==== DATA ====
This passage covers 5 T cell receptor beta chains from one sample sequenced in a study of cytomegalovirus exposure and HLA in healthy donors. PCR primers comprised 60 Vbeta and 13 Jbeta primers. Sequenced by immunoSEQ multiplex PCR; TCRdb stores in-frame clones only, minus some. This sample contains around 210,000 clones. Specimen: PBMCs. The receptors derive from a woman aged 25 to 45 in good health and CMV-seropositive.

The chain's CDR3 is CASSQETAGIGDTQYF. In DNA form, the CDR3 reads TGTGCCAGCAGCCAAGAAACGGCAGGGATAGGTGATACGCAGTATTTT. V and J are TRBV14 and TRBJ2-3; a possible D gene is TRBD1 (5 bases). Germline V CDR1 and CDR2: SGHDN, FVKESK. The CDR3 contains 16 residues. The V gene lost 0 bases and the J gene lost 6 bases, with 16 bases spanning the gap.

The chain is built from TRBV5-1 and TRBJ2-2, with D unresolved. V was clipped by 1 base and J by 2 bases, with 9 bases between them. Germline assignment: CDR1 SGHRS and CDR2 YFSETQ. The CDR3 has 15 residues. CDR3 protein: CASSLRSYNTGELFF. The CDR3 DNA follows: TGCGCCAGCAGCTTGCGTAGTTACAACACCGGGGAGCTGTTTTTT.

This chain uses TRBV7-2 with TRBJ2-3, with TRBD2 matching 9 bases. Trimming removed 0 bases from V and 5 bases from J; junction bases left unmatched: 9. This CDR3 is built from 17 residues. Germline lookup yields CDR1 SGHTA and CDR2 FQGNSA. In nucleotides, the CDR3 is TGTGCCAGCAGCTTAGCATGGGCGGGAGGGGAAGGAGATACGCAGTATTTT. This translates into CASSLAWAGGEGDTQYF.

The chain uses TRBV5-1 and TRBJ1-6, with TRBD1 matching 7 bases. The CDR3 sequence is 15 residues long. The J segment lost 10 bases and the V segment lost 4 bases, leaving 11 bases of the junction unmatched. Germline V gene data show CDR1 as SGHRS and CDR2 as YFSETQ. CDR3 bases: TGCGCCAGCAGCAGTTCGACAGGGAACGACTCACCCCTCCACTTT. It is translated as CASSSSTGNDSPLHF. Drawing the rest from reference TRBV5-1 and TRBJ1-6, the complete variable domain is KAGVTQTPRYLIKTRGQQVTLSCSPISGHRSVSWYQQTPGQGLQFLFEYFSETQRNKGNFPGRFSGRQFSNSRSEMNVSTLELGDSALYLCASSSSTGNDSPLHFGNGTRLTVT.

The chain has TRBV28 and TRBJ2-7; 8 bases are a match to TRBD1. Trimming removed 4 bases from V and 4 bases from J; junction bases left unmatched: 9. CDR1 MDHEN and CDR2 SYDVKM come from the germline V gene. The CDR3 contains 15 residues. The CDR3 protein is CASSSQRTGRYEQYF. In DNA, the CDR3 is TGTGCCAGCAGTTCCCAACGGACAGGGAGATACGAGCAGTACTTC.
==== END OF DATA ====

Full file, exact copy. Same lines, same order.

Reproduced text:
This passage covers 5 T cell receptor beta chains from one sample sequenced in a study of cytomegalovirus exposure and HLA in healthy donors. PCR primers comprised 60 Vbeta and 13 Jbeta primers. Sequenced by immunoSEQ multiplex PCR; TCRdb stores in-frame clones only, minus some. This sample contains around 210,000 clones. Specimen: PBMCs. The receptors derive from a woman aged 25 to 45 in good health and CMV-seropositive.

The chain's CDR3 is CASSQETAGIGDTQYF. In DNA form, the CDR3 reads TGTGCCAGCAGCCAAGAAACGGCAGGGATAGGTGATACGCAGTATTTT. V and J are TRBV14 and TRBJ2-3; a possible D gene is TRBD1 (5 bases). Germline V CDR1 and CDR2: SGHDN, FVKESK. The CDR3 contains 16 residues. The V gene lost 0 bases and the J gene lost 6 bases, with 16 bases spanning the gap.

The chain is built from TRBV5-1 and TRBJ2-2, with D unresolved. V was clipped by 1 base and J by 2 bases, with 9 bases between them. Germline assignment: CDR1 SGHRS and CDR2 YFSETQ. The CDR3 has 15 residues. CDR3 protein: CASSLRSYNTGELFF. The CDR3 DNA follows: TGCGCCAGCAGCTTGCGTAGTTACAACACCGGGGAGCTGTTTTTT.

This chain uses TRBV7-2 with TRBJ2-3, with TRBD2 matching 9 bases. Trimming removed 0 bases from V and 5 bases from J; junction bases left unmatched: 9. This CDR3 is built from 17 residues. Germline lookup yields CDR1 SGHTA and CDR2 FQGNSA. In nucleotides, the CDR3 is TGTGCCAGCAGCTTAGCATGGGCGGGAGGGGAAGGAGATACGCAGTATTTT. This translates into CASSLAWAGGEGDTQYF.

The chain uses TRBV5-1 and TRBJ1-6, with TRBD1 matching 7 bases. The CDR3 sequence is 15 residues long. The J segment lost 10 bases and the V segment lost 4 bases, leaving 11 bases of the junction unmatched. Germline V gene data show CDR1 as SGHRS and CDR2 as YFSETQ. CDR3 bases: TGCGCCAGCAGCAGTTCGACAGGGAACGACTCACCCCTCCACTTT. It is translated as CASSSSTGNDSPLHF. Drawing the rest from reference TRBV5-1 and TRBJ1-6, the complete variable domain is KAGVTQTPRYLIKTRGQQVTLSCSPISGHRSVSWYQQTPGQGLQFLFEYFSETQRNKGNFPGRFSGRQFSNSRSEMNVSTLELGDSALYLCASSSSTGNDSPLHFGNGTRLTVT.

The chain has TRBV28 and TRBJ2-7; 8 bases are a match to TRBD1. Trimming removed 4 bases from V and 4 bases from J; junction bases left unmatched: 9. CDR1 MDHEN and CDR2 SYDVKM come from the germline V gene. The CDR3 contains 15 residues. The CDR3 protein is CASSSQRTGRYEQYF. In DNA, the CDR3 is TGTGCCAGCAGTTCCCAACGGACAGGGAGATACGAGCAGTACTTC.